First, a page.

After you have located the probable locations of the battery pins, use the boring bit on the dremel to expose the pins. Once you have exposed them, use the volt meter to check for a voltage. If you get one then you have the right pins. Also remember the polarity of the pins. YOU MUST INSTALL THE NEW BATTERY TE SAME WAY OR IT WILL DO BAD THINGS! SCARY THINGS! JUST REMEMBER THE POLARITY!



Now that you have found the pins and you have noted the polarity, use the boring bit to keep digging. Go from where the pin enters the chip and make your way up to the top of the chip. Don’t go side-to-side or you will take out the crystal. Once you have to really start digging to get to the pin or you hit the battery, stop. You should now have a few millimeters of pin showing.
Next, switch to your disc cutter attachment on the dremel and cut both pins. Do not cut too close to the chip and make it a bitch to do the next steps, I recommend you cut somewhere in the middle of where you just cleared out with the boring attachment. You should hear when the disc is through the pin and it starts to eat into the epoxy. Stop when you hear this.



To be positive that the old battery is no longer attached, use your volt meter and look for a voltage on the chip side of the cut (right where the pins enter the chip). If you don’t get a voltage, you are good but if you did you need to keep cutting those pins.
Next, plug in your iron and while it is warming up snip two small (5cm) lengths of wire. If you can, use black for the - side and red for the + side. Strip both ends on the wires and once the iron is ready, tin it and while the wire is touching the pin it is to be connected to, solder the wire into place being careful to not solder together any adjacent pins.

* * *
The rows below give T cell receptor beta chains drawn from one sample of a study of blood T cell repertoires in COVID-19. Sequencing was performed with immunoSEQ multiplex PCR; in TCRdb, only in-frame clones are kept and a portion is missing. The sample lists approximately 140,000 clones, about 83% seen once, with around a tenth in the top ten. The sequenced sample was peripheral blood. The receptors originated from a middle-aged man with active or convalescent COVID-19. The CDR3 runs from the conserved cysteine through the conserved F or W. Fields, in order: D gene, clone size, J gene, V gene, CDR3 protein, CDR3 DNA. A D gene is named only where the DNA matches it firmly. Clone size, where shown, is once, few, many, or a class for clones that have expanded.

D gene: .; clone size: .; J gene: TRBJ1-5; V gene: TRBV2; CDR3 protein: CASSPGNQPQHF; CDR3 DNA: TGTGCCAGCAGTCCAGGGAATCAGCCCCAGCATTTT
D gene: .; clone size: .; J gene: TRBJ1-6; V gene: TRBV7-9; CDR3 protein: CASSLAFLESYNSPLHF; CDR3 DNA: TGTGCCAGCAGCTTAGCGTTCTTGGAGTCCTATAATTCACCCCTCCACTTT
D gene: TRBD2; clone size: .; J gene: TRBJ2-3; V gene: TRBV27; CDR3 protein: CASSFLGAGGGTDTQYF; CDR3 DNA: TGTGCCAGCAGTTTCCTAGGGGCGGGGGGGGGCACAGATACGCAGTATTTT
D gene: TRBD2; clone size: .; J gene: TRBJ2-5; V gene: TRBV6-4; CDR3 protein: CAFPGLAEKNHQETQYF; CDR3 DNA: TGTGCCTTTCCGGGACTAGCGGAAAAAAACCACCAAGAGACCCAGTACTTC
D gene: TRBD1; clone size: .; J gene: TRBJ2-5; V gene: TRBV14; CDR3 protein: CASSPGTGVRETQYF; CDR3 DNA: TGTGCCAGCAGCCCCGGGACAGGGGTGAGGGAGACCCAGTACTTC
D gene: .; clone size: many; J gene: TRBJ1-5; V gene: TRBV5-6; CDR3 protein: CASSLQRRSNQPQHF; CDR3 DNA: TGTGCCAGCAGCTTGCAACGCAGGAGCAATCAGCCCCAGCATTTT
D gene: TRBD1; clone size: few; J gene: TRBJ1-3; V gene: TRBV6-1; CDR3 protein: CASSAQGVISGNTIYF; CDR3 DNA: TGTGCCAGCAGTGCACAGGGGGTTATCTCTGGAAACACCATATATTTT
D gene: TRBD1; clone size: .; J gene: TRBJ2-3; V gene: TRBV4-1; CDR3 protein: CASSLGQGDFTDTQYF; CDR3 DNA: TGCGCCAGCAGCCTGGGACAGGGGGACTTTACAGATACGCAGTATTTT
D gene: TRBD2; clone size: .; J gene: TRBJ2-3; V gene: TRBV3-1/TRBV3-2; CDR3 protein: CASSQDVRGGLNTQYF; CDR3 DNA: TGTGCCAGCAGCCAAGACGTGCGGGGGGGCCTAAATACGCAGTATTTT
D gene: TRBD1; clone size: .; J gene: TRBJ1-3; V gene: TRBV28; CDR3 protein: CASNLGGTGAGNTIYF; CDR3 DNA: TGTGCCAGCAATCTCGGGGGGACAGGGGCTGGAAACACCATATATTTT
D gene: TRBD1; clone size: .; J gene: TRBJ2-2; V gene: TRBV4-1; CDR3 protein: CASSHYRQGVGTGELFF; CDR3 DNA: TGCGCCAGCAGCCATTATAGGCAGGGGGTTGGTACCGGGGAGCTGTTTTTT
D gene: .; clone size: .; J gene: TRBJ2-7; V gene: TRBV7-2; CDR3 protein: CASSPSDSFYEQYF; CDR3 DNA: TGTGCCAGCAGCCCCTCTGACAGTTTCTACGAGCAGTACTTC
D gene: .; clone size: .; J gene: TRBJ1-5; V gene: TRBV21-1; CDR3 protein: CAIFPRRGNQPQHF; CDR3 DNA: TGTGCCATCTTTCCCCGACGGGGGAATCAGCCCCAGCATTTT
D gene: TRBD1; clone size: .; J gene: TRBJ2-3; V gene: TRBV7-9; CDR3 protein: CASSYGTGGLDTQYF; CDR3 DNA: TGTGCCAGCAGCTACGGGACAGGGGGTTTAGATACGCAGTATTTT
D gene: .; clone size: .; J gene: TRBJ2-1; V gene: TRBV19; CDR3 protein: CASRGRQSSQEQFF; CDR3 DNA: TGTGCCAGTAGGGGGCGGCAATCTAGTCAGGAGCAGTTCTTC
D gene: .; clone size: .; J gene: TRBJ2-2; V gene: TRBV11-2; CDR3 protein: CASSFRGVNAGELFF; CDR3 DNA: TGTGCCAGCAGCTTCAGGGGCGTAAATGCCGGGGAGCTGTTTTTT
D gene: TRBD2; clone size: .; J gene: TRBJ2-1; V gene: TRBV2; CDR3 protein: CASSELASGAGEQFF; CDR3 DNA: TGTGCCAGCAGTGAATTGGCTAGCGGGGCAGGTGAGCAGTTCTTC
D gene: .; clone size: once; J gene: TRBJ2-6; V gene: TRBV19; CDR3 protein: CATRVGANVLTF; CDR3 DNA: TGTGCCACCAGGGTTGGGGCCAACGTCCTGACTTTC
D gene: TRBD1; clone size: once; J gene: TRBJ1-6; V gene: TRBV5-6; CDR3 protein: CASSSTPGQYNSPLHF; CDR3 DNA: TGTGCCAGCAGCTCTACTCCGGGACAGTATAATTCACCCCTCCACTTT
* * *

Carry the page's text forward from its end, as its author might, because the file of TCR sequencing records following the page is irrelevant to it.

Don’t forget to solder the red wire to the + pin and the black to the - pin.



Now double check that you did not use too much solder and reconnect the old battery or bridge other pins and also remember that you should be careful when flexing the wires or the soldering joints will fail.
Now most dallas chips use a 3-volt battery, an alternative to the one inside is a standard 3-volt coin cell that is usually found on a motherboard. To connect it to the wires, you can get a special battery holder or you can use some electrical tape to hold the stripped part of the wire to the battery
(Remember that polarity).


^didn’t use red and black wires but remembered that polarity.

Now so long as you have a good battery and you didn’t have too much fun playing with the dremel all you have to do now is reinsert the chip (if it was not soldered to the board) and you should be good (unless you are one of those unlucky people who own an old Sparc Station or Indy, in which case you have to reprogram the chips.)

Currently I have done this to my IBM PS/2 model 25, 30 and 55sx systems as well as my Sparc Station IPC and 1+.
The one in my Onyx has yet to fail but I’m ready.



The chips on my Sun computers are hacked differently, you can
see how to fix them

here
as well as the info in reprogramming the chip.





Info on reprogramming an Indy can be found here.